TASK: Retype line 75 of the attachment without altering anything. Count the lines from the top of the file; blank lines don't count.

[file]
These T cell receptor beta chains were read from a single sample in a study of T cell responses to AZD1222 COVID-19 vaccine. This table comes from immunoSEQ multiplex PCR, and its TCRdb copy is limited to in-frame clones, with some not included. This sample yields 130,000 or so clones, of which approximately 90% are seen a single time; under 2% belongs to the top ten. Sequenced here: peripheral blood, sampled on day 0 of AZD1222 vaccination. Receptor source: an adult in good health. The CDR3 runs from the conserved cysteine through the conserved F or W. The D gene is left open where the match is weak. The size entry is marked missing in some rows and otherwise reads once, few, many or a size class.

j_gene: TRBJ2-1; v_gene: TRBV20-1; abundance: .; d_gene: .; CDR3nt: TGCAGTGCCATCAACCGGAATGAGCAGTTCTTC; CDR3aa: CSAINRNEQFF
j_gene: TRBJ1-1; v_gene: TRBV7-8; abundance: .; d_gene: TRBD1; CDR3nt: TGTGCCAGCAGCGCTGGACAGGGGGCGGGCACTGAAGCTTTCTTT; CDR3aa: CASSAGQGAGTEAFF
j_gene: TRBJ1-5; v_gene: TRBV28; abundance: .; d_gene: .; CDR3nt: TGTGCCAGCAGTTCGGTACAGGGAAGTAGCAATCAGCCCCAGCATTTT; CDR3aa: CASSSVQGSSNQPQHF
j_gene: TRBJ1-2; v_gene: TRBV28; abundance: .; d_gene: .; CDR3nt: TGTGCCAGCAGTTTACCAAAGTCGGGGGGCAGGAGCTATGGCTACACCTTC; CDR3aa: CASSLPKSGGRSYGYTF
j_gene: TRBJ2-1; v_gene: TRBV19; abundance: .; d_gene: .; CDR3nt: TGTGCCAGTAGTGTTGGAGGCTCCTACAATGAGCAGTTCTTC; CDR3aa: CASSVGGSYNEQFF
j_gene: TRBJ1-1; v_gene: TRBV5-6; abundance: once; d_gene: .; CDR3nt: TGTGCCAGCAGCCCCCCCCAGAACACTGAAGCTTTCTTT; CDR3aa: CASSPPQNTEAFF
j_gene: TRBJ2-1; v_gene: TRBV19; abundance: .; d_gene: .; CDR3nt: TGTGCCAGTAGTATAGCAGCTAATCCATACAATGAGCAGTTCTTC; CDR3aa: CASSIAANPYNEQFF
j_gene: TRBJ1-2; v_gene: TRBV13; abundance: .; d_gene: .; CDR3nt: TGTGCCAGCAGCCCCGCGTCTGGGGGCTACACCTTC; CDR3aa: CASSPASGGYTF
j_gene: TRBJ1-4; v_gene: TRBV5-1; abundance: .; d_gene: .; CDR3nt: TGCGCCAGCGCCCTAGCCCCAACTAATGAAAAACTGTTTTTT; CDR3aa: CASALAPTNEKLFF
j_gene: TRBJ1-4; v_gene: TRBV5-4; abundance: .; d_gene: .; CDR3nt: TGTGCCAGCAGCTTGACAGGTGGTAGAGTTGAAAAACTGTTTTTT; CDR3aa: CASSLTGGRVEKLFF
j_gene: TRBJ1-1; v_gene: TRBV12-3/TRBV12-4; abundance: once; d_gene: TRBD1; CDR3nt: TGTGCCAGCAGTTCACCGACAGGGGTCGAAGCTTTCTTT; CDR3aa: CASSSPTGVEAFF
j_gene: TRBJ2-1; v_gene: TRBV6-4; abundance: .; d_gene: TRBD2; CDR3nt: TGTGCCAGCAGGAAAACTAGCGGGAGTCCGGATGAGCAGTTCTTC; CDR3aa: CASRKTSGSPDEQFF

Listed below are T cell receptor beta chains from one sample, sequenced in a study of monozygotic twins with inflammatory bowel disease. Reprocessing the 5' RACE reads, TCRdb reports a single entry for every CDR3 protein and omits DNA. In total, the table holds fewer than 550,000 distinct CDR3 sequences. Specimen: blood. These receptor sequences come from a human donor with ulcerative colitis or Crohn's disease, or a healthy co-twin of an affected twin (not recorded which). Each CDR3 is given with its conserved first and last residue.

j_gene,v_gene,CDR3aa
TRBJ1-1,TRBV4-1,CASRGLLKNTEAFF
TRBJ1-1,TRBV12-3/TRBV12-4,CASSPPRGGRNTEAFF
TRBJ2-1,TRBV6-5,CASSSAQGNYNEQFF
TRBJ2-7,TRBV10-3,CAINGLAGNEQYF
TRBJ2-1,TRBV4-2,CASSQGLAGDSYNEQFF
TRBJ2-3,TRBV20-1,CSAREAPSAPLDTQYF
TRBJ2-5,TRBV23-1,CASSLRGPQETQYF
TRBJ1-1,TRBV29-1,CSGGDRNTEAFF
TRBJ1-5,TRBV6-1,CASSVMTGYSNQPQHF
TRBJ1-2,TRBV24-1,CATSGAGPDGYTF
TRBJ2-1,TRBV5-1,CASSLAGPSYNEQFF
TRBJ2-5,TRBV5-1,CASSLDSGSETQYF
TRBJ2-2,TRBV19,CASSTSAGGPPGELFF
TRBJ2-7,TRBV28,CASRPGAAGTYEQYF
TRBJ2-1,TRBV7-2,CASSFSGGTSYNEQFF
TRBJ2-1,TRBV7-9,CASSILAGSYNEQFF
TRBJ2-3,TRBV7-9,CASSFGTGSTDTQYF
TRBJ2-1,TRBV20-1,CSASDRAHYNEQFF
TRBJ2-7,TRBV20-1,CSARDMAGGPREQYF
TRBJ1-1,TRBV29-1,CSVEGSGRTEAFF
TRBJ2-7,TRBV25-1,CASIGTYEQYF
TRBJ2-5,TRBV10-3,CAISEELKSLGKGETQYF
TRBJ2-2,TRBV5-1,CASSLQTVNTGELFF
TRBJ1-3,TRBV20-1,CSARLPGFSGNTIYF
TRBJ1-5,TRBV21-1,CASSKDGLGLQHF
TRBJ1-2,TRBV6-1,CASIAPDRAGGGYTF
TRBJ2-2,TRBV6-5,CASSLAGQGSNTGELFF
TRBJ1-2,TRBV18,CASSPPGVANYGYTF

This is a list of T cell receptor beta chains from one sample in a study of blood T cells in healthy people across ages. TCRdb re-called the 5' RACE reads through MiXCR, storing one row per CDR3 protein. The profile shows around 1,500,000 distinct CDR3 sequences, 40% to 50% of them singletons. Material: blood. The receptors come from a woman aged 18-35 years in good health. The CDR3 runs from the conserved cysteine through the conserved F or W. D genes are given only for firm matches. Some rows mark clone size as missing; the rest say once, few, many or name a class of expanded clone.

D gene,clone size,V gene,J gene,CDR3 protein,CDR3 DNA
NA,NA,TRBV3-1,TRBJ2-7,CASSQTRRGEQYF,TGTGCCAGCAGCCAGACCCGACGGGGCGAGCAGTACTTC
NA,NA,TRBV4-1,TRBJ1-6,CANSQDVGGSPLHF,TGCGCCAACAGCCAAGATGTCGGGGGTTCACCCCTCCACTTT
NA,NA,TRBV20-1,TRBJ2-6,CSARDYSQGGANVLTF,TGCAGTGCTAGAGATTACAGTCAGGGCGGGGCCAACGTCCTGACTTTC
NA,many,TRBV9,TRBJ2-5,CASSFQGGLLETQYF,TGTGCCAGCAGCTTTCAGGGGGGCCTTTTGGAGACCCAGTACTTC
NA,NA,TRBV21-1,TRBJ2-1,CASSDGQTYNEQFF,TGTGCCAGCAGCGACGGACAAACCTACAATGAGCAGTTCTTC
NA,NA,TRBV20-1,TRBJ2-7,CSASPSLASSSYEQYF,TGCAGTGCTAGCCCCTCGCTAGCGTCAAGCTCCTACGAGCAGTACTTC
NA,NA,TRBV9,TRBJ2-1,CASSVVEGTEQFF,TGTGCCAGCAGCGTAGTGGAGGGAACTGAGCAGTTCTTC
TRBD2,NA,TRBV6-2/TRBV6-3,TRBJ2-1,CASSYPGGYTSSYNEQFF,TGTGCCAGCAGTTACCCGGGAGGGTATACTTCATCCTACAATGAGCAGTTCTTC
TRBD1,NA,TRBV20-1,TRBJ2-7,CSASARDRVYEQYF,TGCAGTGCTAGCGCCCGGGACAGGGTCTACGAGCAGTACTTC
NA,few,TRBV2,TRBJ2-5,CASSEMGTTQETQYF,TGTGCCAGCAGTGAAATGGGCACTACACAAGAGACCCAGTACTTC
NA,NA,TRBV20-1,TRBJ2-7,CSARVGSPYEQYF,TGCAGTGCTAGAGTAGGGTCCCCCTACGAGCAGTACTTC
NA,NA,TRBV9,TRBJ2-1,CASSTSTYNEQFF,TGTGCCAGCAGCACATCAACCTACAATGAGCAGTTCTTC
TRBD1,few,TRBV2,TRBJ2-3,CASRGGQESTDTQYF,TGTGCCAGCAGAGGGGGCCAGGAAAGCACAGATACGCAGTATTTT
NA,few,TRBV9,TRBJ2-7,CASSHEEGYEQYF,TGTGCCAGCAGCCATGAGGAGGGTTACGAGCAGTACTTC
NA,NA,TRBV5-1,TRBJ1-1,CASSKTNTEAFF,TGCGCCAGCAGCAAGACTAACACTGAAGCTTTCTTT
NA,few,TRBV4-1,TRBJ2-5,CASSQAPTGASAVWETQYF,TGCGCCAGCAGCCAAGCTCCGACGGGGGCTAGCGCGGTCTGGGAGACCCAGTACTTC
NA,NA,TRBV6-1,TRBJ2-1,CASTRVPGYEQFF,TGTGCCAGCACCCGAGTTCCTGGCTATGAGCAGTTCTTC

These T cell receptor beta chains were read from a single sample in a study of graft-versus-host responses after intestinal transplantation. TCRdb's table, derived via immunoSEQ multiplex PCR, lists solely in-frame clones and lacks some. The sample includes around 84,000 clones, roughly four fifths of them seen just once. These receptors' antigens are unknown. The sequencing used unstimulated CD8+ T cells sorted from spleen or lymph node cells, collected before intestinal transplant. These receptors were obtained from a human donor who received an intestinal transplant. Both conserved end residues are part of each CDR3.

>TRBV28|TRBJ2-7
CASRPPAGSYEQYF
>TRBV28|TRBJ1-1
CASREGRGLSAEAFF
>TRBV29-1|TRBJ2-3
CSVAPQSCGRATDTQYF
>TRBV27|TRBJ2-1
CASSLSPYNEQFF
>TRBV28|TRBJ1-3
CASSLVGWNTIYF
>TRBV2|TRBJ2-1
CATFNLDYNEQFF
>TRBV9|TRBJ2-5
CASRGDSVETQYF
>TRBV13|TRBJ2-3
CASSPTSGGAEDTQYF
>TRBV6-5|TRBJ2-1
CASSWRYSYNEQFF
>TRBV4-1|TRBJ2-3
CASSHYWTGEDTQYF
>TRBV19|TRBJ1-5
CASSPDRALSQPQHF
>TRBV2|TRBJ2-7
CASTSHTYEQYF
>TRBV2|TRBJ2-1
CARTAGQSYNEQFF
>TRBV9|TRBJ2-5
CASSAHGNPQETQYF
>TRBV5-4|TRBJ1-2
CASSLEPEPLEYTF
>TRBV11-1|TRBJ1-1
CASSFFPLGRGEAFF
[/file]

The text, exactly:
CATFNLDYNEQFF